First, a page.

Unique places for coffee break in Moscow.

January 1, 1970

by Alexandra Shvyrkova

Moscow is not a capital known for coffee, though it started to crawl into Russian lifestyle back in the 18th century when the Peter the Great returned from his trip to the Netherlands. Of course, coffee nowadays is known as “energy drink,” and it isn’t something new to Russian people, but the purpose of taking it was still far from simply wanting to taste it or wanting to have, for example, a cup of caramel latte as a sweet treat after a walk on a cold winter day. In historical chronicles, you’ll find out that Russians used coffee for medicinal purposes like treating headaches and other types of illness. Well, it worked, so I can’t disagree with the healing power of a coffee bean.

During the visit to Amsterdam, Russian “Tsar” not only gained practical experience in shipbuilding with mayor Nicolae Witsen but also brought part of European lifestyle to Russia. Like my Russian history teacher used to say back in my university days – your morning routine – having a cup of coffee while reading a fresh newspaper (as well as starting your workday at a specific hour) – was brought to you by Peter the Great.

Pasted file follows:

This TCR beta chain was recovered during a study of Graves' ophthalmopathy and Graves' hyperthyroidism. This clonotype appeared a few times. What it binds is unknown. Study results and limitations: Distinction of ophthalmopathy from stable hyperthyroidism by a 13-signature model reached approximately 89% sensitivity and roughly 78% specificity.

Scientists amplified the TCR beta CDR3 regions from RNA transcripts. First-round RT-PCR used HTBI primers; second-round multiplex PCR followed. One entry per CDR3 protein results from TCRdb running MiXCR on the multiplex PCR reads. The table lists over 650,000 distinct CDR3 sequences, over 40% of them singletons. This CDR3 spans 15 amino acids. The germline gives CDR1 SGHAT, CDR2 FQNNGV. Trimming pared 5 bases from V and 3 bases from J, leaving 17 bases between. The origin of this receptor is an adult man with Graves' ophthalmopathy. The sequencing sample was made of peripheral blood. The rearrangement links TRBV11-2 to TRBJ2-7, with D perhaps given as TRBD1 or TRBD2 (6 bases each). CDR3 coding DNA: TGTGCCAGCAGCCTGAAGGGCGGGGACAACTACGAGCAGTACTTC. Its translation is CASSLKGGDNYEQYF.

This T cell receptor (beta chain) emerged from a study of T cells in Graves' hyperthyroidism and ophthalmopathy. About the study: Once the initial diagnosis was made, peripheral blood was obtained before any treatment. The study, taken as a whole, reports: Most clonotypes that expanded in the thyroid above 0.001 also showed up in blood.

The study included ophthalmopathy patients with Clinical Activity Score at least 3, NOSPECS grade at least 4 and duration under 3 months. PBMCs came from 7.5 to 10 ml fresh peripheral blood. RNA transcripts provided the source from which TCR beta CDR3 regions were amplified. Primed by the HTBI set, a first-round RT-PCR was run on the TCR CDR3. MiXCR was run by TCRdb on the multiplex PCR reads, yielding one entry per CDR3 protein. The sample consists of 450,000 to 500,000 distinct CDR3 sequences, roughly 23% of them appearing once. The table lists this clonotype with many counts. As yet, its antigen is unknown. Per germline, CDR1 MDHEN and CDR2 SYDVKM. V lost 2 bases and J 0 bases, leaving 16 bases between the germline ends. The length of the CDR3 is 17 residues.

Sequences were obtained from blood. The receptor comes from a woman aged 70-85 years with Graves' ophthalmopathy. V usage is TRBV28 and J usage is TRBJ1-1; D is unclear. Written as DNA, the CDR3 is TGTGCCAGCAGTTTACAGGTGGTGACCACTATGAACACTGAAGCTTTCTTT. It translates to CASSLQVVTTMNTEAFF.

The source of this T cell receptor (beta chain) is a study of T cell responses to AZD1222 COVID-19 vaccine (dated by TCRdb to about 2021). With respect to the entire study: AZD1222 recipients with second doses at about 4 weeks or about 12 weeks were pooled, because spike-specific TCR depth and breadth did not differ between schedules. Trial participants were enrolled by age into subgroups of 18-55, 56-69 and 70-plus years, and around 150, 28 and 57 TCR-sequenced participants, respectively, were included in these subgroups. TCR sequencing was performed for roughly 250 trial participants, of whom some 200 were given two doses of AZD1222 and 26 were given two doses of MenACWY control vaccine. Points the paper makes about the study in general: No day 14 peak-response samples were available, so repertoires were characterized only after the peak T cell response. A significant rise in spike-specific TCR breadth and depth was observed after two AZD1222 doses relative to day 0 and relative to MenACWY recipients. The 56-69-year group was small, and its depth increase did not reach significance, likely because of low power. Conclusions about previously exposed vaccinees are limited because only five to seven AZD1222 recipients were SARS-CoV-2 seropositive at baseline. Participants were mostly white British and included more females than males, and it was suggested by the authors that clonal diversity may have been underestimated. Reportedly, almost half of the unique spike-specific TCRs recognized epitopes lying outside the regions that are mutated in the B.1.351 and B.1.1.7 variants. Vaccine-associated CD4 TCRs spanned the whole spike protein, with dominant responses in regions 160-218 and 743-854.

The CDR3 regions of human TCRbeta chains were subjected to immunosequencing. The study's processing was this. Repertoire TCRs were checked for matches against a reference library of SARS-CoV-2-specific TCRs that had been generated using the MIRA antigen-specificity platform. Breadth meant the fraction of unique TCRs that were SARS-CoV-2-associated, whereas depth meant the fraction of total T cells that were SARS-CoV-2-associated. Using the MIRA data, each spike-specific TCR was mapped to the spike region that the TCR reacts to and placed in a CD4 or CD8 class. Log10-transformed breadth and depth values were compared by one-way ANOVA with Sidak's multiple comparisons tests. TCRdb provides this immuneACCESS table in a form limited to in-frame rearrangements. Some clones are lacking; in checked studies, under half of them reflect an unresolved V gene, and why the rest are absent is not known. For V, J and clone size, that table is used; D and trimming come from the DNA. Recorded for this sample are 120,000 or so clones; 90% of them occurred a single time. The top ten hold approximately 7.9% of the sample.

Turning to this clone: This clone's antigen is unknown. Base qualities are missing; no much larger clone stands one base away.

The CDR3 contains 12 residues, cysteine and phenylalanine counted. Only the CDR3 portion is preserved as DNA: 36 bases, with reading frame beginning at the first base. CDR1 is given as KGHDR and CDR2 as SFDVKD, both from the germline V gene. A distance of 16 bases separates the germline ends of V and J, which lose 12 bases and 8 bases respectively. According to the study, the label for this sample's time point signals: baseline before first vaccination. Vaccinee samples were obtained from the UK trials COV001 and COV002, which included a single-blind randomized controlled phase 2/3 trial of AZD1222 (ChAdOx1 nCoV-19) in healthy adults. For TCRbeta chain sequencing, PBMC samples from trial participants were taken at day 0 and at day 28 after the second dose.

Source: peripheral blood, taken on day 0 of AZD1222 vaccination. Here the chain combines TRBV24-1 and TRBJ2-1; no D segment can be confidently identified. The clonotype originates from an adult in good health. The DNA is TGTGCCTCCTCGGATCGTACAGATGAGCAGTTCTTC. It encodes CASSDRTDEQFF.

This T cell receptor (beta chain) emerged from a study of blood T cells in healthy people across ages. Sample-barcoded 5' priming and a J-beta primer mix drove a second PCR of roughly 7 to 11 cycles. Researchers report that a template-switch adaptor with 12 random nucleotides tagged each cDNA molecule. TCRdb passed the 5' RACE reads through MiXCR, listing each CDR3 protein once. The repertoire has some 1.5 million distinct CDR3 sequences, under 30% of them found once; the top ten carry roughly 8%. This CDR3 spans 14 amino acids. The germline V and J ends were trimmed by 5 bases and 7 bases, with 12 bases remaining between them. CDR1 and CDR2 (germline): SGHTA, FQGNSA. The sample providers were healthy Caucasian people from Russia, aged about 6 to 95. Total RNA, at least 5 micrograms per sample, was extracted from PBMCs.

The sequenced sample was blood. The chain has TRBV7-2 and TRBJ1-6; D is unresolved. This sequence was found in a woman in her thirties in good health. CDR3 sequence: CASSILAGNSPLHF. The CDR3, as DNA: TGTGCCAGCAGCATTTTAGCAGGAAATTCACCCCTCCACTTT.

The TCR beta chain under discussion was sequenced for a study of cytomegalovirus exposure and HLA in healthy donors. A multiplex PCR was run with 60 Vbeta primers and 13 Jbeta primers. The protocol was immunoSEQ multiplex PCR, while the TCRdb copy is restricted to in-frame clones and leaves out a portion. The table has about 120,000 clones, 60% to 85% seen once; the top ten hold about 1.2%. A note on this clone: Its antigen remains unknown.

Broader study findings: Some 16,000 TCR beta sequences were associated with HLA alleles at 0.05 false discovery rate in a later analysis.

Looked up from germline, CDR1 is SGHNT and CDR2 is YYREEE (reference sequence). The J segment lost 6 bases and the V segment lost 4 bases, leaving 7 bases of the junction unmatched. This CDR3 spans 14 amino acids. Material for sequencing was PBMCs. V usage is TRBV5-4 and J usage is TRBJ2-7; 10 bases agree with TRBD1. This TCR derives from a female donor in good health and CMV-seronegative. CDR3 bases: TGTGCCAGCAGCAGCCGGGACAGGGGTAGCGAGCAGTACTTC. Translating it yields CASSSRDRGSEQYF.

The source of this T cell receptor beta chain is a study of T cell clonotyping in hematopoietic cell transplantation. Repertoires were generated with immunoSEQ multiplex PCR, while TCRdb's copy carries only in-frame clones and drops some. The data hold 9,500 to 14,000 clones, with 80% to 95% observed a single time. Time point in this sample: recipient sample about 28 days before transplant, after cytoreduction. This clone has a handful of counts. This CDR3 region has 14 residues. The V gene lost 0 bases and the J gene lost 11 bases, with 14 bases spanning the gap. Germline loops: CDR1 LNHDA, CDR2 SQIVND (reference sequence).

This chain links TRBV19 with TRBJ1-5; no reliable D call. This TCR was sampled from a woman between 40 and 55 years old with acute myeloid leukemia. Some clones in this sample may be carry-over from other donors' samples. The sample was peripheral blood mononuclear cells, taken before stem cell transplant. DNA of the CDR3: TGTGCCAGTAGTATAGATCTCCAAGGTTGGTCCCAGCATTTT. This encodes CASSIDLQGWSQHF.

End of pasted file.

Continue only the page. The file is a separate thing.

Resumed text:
Coffee points for a new generation

Nowadays Moscow, like every big city, has many places to treat yourself with sweet spoils and various types of cocoa beans.
If you are a die-hard fan of franchised coffeehouses, then you can satisfy your needs in “Starbucks” whose coffeehouses started to invade Moscow since 2007 and now have become an indispensable part of the city landscape and life of Moscovites too.
My advice for foreigners would be simply – put aside all that you are used to knowing, open your mind, and charge up your appetite for something completely new.

The first coffee shop after the Soviet Union – “Coffee Bean”

To be honest I only discovered coffee originally invented in Moscow just a few months ago, although the history of the drink goes way back to 1997. A year earlier (1996), the first coffee shop which was managed in American style was opened in the city center. The shop was called “Coffee Bean” and it was the first place where one could buy elite coffee during the post-soviet period. The shop had a twist to it – guests could try the coffee before deciding what type they want to buy. This was the birth of the first Russian franchised coffeehouse.

Russian style in coffee making

After the place became popular, the shop owners were faced with a challenge that led to a life-changing solution and invention. The shop had a regular customer whose name was Rafael (not a typical Russian name), he didn’t like any type of drink served by the shop and was always unsatisfied. Noticing this, the owners, who wanted to satisfy Rafael so much, invented a brand new drink made from cocoa beans mixed with cream and vanilla sugar. This recipe was simple and had a unique taste. Rafael’s friend started to order the same coffee the barista was making for him and the later more customers were coming to taste the brand, new drink until it took off and became popular. The drink was later gifted with a name which was a short form of Rafael – Raf.